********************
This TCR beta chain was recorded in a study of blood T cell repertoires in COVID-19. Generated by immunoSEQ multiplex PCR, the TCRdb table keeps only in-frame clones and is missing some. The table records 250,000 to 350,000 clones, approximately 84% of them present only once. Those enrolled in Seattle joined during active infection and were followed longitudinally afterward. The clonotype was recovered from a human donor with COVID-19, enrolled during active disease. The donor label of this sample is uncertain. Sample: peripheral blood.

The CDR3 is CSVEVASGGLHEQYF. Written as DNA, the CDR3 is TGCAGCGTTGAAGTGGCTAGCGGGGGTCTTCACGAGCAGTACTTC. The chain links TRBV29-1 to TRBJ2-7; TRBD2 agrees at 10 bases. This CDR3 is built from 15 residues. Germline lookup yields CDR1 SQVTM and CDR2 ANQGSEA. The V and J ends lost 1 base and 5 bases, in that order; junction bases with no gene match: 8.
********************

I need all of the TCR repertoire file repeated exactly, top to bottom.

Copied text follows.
This TCR beta chain was recorded in a study of blood T cell repertoires in COVID-19. Generated by immunoSEQ multiplex PCR, the TCRdb table keeps only in-frame clones and is missing some. The table records 250,000 to 350,000 clones, approximately 84% of them present only once. Those enrolled in Seattle joined during active infection and were followed longitudinally afterward. The clonotype was recovered from a human donor with COVID-19, enrolled during active disease. The donor label of this sample is uncertain. Sample: peripheral blood.

The CDR3 is CSVEVASGGLHEQYF. Written as DNA, the CDR3 is TGCAGCGTTGAAGTGGCTAGCGGGGGTCTTCACGAGCAGTACTTC. The chain links TRBV29-1 to TRBJ2-7; TRBD2 agrees at 10 bases. This CDR3 is built from 15 residues. Germline lookup yields CDR1 SQVTM and CDR2 ANQGSEA. The V and J ends lost 1 base and 5 bases, in that order; junction bases with no gene match: 8.